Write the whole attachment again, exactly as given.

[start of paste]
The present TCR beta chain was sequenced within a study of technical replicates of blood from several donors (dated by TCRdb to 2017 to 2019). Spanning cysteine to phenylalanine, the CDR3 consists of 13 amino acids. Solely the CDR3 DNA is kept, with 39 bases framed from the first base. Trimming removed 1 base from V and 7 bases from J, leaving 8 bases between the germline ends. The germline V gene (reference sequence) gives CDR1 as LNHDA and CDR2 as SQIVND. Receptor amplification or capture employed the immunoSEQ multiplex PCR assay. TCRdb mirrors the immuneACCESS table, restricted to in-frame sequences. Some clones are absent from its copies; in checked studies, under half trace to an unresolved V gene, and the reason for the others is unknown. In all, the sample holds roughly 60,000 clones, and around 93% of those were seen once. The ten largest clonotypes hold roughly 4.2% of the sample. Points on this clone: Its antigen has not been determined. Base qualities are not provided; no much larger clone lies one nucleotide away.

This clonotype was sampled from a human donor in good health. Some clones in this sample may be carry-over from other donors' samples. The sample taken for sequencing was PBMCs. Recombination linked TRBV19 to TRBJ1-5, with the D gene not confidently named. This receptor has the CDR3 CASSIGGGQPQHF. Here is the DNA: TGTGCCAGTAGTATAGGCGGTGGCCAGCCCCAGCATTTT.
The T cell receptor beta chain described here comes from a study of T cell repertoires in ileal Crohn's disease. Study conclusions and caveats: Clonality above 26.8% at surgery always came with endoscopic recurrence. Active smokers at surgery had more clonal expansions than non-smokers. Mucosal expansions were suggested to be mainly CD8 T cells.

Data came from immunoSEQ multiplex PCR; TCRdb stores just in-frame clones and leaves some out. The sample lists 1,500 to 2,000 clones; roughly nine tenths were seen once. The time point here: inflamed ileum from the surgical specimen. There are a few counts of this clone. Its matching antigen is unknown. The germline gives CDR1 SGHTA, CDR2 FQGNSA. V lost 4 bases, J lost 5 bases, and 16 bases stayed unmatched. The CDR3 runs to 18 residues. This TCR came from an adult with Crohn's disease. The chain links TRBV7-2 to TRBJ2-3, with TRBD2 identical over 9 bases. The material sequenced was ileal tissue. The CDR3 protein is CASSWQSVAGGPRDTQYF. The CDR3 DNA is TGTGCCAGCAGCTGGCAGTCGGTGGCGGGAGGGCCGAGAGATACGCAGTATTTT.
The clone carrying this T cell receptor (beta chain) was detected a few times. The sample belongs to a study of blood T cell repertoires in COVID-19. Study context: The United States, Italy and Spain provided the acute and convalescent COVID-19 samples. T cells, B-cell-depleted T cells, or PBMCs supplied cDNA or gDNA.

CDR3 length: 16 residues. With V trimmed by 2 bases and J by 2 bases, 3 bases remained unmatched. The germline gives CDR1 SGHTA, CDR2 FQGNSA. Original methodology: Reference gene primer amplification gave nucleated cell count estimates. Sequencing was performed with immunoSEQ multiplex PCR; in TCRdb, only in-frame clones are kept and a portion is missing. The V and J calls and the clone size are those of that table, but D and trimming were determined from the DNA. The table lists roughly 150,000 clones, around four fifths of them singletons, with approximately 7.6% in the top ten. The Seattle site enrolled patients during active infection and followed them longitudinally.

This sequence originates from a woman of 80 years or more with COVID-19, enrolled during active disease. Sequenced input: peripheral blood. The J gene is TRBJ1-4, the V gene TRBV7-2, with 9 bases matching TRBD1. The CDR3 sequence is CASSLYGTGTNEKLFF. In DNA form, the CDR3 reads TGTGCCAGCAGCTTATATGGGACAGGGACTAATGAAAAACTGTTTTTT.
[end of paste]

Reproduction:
The present TCR beta chain was sequenced within a study of technical replicates of blood from several donors (dated by TCRdb to 2017 to 2019). Spanning cysteine to phenylalanine, the CDR3 consists of 13 amino acids. Solely the CDR3 DNA is kept, with 39 bases framed from the first base. Trimming removed 1 base from V and 7 bases from J, leaving 8 bases between the germline ends. The germline V gene (reference sequence) gives CDR1 as LNHDA and CDR2 as SQIVND. Receptor amplification or capture employed the immunoSEQ multiplex PCR assay. TCRdb mirrors the immuneACCESS table, restricted to in-frame sequences. Some clones are absent from its copies; in checked studies, under half trace to an unresolved V gene, and the reason for the others is unknown. In all, the sample holds roughly 60,000 clones, and around 93% of those were seen once. The ten largest clonotypes hold roughly 4.2% of the sample. Points on this clone: Its antigen has not been determined. Base qualities are not provided; no much larger clone lies one nucleotide away.

This clonotype was sampled from a human donor in good health. Some clones in this sample may be carry-over from other donors' samples. The sample taken for sequencing was PBMCs. Recombination linked TRBV19 to TRBJ1-5, with the D gene not confidently named. This receptor has the CDR3 CASSIGGGQPQHF. Here is the DNA: TGTGCCAGTAGTATAGGCGGTGGCCAGCCCCAGCATTTT.
The T cell receptor beta chain described here comes from a study of T cell repertoires in ileal Crohn's disease. Study conclusions and caveats: Clonality above 26.8% at surgery always came with endoscopic recurrence. Active smokers at surgery had more clonal expansions than non-smokers. Mucosal expansions were suggested to be mainly CD8 T cells.

Data came from immunoSEQ multiplex PCR; TCRdb stores just in-frame clones and leaves some out. The sample lists 1,500 to 2,000 clones; roughly nine tenths were seen once. The time point here: inflamed ileum from the surgical specimen. There are a few counts of this clone. Its matching antigen is unknown. The germline gives CDR1 SGHTA, CDR2 FQGNSA. V lost 4 bases, J lost 5 bases, and 16 bases stayed unmatched. The CDR3 runs to 18 residues. This TCR came from an adult with Crohn's disease. The chain links TRBV7-2 to TRBJ2-3, with TRBD2 identical over 9 bases. The material sequenced was ileal tissue. The CDR3 protein is CASSWQSVAGGPRDTQYF. The CDR3 DNA is TGTGCCAGCAGCTGGCAGTCGGTGGCGGGAGGGCCGAGAGATACGCAGTATTTT.
The clone carrying this T cell receptor (beta chain) was detected a few times. The sample belongs to a study of blood T cell repertoires in COVID-19. Study context: The United States, Italy and Spain provided the acute and convalescent COVID-19 samples. T cells, B-cell-depleted T cells, or PBMCs supplied cDNA or gDNA.

CDR3 length: 16 residues. With V trimmed by 2 bases and J by 2 bases, 3 bases remained unmatched. The germline gives CDR1 SGHTA, CDR2 FQGNSA. Original methodology: Reference gene primer amplification gave nucleated cell count estimates. Sequencing was performed with immunoSEQ multiplex PCR; in TCRdb, only in-frame clones are kept and a portion is missing. The V and J calls and the clone size are those of that table, but D and trimming were determined from the DNA. The table lists roughly 150,000 clones, around four fifths of them singletons, with approximately 7.6% in the top ten. The Seattle site enrolled patients during active infection and followed them longitudinally.

This sequence originates from a woman of 80 years or more with COVID-19, enrolled during active disease. Sequenced input: peripheral blood. The J gene is TRBJ1-4, the V gene TRBV7-2, with 9 bases matching TRBD1. The CDR3 sequence is CASSLYGTGTNEKLFF. In DNA form, the CDR3 reads TGTGCCAGCAGCTTATATGGGACAGGGACTAATGAAAAACTGTTTTTT.